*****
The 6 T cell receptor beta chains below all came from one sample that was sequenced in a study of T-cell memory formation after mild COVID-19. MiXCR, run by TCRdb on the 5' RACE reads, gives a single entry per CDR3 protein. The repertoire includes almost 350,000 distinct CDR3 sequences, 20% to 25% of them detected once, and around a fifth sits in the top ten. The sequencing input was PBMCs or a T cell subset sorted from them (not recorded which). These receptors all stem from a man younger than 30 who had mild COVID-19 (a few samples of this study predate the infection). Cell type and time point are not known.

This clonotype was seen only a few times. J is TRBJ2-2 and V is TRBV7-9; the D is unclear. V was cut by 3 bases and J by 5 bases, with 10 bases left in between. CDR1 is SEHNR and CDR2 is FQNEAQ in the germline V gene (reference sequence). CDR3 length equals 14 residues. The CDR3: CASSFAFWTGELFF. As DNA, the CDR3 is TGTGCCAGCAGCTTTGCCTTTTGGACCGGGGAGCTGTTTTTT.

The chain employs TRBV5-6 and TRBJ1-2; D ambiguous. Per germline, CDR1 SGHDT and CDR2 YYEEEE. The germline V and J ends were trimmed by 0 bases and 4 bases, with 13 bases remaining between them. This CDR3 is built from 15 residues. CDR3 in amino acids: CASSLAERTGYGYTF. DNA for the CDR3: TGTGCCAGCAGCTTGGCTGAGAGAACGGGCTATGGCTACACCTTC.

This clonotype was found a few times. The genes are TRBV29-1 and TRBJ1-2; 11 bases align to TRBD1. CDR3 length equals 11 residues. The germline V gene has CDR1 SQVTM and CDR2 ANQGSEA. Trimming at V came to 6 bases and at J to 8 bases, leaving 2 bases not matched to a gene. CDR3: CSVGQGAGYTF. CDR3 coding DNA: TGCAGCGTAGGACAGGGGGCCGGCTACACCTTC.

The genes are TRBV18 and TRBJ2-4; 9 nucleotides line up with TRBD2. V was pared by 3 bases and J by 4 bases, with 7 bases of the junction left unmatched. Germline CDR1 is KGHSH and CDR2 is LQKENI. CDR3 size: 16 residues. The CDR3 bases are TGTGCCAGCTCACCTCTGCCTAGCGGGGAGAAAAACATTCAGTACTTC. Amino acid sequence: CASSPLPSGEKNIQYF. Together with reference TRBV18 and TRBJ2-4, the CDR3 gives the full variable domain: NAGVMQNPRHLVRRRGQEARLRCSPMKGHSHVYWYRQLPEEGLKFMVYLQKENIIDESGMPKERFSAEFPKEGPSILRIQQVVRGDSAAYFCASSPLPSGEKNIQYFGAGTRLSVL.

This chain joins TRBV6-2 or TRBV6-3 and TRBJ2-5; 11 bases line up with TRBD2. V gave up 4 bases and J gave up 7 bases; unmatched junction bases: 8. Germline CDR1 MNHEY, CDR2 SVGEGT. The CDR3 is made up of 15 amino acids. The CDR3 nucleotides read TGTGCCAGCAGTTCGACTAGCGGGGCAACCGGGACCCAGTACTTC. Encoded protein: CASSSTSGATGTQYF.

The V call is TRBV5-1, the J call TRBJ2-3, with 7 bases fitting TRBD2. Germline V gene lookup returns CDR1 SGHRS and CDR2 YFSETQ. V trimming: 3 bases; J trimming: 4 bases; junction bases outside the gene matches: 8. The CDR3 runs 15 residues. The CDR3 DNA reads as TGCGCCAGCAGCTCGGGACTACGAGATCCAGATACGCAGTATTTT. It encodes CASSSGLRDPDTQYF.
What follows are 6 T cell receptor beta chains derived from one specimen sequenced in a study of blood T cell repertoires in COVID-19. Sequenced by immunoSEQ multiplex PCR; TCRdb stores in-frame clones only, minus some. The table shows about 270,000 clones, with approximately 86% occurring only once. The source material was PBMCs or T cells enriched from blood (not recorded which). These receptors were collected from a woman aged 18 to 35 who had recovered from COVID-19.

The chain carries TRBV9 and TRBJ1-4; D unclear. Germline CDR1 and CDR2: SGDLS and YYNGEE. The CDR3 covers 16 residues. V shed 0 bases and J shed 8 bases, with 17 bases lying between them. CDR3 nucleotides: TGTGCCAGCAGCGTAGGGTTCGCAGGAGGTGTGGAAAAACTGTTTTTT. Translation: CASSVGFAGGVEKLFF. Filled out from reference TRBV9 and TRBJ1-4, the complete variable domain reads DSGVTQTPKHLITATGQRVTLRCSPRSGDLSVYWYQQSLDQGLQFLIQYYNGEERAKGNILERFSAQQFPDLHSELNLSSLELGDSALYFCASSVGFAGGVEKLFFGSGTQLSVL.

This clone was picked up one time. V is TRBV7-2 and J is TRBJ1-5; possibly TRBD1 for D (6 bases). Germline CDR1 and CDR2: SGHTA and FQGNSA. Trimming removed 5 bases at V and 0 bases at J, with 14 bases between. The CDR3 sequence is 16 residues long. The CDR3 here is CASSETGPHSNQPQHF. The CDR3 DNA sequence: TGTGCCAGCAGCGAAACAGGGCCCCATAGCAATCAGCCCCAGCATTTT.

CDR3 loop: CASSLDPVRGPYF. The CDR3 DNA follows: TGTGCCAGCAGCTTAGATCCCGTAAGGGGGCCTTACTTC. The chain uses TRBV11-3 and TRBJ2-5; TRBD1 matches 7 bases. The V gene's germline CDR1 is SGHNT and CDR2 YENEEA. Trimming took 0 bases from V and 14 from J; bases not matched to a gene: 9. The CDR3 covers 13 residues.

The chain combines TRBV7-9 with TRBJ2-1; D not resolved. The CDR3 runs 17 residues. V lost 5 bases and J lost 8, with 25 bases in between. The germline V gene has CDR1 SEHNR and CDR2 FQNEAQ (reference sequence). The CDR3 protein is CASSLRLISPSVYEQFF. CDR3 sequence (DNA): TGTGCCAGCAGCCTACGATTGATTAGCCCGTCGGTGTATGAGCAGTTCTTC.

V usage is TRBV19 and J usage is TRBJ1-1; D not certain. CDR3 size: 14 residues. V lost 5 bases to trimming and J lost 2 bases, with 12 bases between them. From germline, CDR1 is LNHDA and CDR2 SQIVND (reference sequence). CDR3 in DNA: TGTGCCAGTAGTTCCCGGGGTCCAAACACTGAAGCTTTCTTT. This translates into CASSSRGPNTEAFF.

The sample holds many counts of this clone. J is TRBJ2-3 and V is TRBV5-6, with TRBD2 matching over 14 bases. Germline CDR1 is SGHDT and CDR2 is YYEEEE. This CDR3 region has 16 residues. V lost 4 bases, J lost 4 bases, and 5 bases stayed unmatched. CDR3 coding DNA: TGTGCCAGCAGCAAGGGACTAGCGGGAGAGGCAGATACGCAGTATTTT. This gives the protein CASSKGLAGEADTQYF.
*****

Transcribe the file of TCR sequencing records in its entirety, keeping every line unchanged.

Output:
The 6 T cell receptor beta chains below all came from one sample that was sequenced in a study of T-cell memory formation after mild COVID-19. MiXCR, run by TCRdb on the 5' RACE reads, gives a single entry per CDR3 protein. The repertoire includes almost 350,000 distinct CDR3 sequences, 20% to 25% of them detected once, and around a fifth sits in the top ten. The sequencing input was PBMCs or a T cell subset sorted from them (not recorded which). These receptors all stem from a man younger than 30 who had mild COVID-19 (a few samples of this study predate the infection). Cell type and time point are not known.

This clonotype was seen only a few times. J is TRBJ2-2 and V is TRBV7-9; the D is unclear. V was cut by 3 bases and J by 5 bases, with 10 bases left in between. CDR1 is SEHNR and CDR2 is FQNEAQ in the germline V gene (reference sequence). CDR3 length equals 14 residues. The CDR3: CASSFAFWTGELFF. As DNA, the CDR3 is TGTGCCAGCAGCTTTGCCTTTTGGACCGGGGAGCTGTTTTTT.

The chain employs TRBV5-6 and TRBJ1-2; D ambiguous. Per germline, CDR1 SGHDT and CDR2 YYEEEE. The germline V and J ends were trimmed by 0 bases and 4 bases, with 13 bases remaining between them. This CDR3 is built from 15 residues. CDR3 in amino acids: CASSLAERTGYGYTF. DNA for the CDR3: TGTGCCAGCAGCTTGGCTGAGAGAACGGGCTATGGCTACACCTTC.

This clonotype was found a few times. The genes are TRBV29-1 and TRBJ1-2; 11 bases align to TRBD1. CDR3 length equals 11 residues. The germline V gene has CDR1 SQVTM and CDR2 ANQGSEA. Trimming at V came to 6 bases and at J to 8 bases, leaving 2 bases not matched to a gene. CDR3: CSVGQGAGYTF. CDR3 coding DNA: TGCAGCGTAGGACAGGGGGCCGGCTACACCTTC.

The genes are TRBV18 and TRBJ2-4; 9 nucleotides line up with TRBD2. V was pared by 3 bases and J by 4 bases, with 7 bases of the junction left unmatched. Germline CDR1 is KGHSH and CDR2 is LQKENI. CDR3 size: 16 residues. The CDR3 bases are TGTGCCAGCTCACCTCTGCCTAGCGGGGAGAAAAACATTCAGTACTTC. Amino acid sequence: CASSPLPSGEKNIQYF. Together with reference TRBV18 and TRBJ2-4, the CDR3 gives the full variable domain: NAGVMQNPRHLVRRRGQEARLRCSPMKGHSHVYWYRQLPEEGLKFMVYLQKENIIDESGMPKERFSAEFPKEGPSILRIQQVVRGDSAAYFCASSPLPSGEKNIQYFGAGTRLSVL.

This chain joins TRBV6-2 or TRBV6-3 and TRBJ2-5; 11 bases line up with TRBD2. V gave up 4 bases and J gave up 7 bases; unmatched junction bases: 8. Germline CDR1 MNHEY, CDR2 SVGEGT. The CDR3 is made up of 15 amino acids. The CDR3 nucleotides read TGTGCCAGCAGTTCGACTAGCGGGGCAACCGGGACCCAGTACTTC. Encoded protein: CASSSTSGATGTQYF.

The V call is TRBV5-1, the J call TRBJ2-3, with 7 bases fitting TRBD2. Germline V gene lookup returns CDR1 SGHRS and CDR2 YFSETQ. V trimming: 3 bases; J trimming: 4 bases; junction bases outside the gene matches: 8. The CDR3 runs 15 residues. The CDR3 DNA reads as TGCGCCAGCAGCTCGGGACTACGAGATCCAGATACGCAGTATTTT. It encodes CASSSGLRDPDTQYF.
What follows are 6 T cell receptor beta chains derived from one specimen sequenced in a study of blood T cell repertoires in COVID-19. Sequenced by immunoSEQ multiplex PCR; TCRdb stores in-frame clones only, minus some. The table shows about 270,000 clones, with approximately 86% occurring only once. The source material was PBMCs or T cells enriched from blood (not recorded which). These receptors were collected from a woman aged 18 to 35 who had recovered from COVID-19.

The chain carries TRBV9 and TRBJ1-4; D unclear. Germline CDR1 and CDR2: SGDLS and YYNGEE. The CDR3 covers 16 residues. V shed 0 bases and J shed 8 bases, with 17 bases lying between them. CDR3 nucleotides: TGTGCCAGCAGCGTAGGGTTCGCAGGAGGTGTGGAAAAACTGTTTTTT. Translation: CASSVGFAGGVEKLFF. Filled out from reference TRBV9 and TRBJ1-4, the complete variable domain reads DSGVTQTPKHLITATGQRVTLRCSPRSGDLSVYWYQQSLDQGLQFLIQYYNGEERAKGNILERFSAQQFPDLHSELNLSSLELGDSALYFCASSVGFAGGVEKLFFGSGTQLSVL.

This clone was picked up one time. V is TRBV7-2 and J is TRBJ1-5; possibly TRBD1 for D (6 bases). Germline CDR1 and CDR2: SGHTA and FQGNSA. Trimming removed 5 bases at V and 0 bases at J, with 14 bases between. The CDR3 sequence is 16 residues long. The CDR3 here is CASSETGPHSNQPQHF. The CDR3 DNA sequence: TGTGCCAGCAGCGAAACAGGGCCCCATAGCAATCAGCCCCAGCATTTT.

CDR3 loop: CASSLDPVRGPYF. The CDR3 DNA follows: TGTGCCAGCAGCTTAGATCCCGTAAGGGGGCCTTACTTC. The chain uses TRBV11-3 and TRBJ2-5; TRBD1 matches 7 bases. The V gene's germline CDR1 is SGHNT and CDR2 YENEEA. Trimming took 0 bases from V and 14 from J; bases not matched to a gene: 9. The CDR3 covers 13 residues.

The chain combines TRBV7-9 with TRBJ2-1; D not resolved. The CDR3 runs 17 residues. V lost 5 bases and J lost 8, with 25 bases in between. The germline V gene has CDR1 SEHNR and CDR2 FQNEAQ (reference sequence). The CDR3 protein is CASSLRLISPSVYEQFF. CDR3 sequence (DNA): TGTGCCAGCAGCCTACGATTGATTAGCCCGTCGGTGTATGAGCAGTTCTTC.

V usage is TRBV19 and J usage is TRBJ1-1; D not certain. CDR3 size: 14 residues. V lost 5 bases to trimming and J lost 2 bases, with 12 bases between them. From germline, CDR1 is LNHDA and CDR2 SQIVND (reference sequence). CDR3 in DNA: TGTGCCAGTAGTTCCCGGGGTCCAAACACTGAAGCTTTCTTT. This translates into CASSSRGPNTEAFF.

The sample holds many counts of this clone. J is TRBJ2-3 and V is TRBV5-6, with TRBD2 matching over 14 bases. Germline CDR1 is SGHDT and CDR2 is YYEEEE. This CDR3 region has 16 residues. V lost 4 bases, J lost 4 bases, and 5 bases stayed unmatched. CDR3 coding DNA: TGTGCCAGCAGCAAGGGACTAGCGGGAGAGGCAGATACGCAGTATTTT. This gives the protein CASSKGLAGEADTQYF.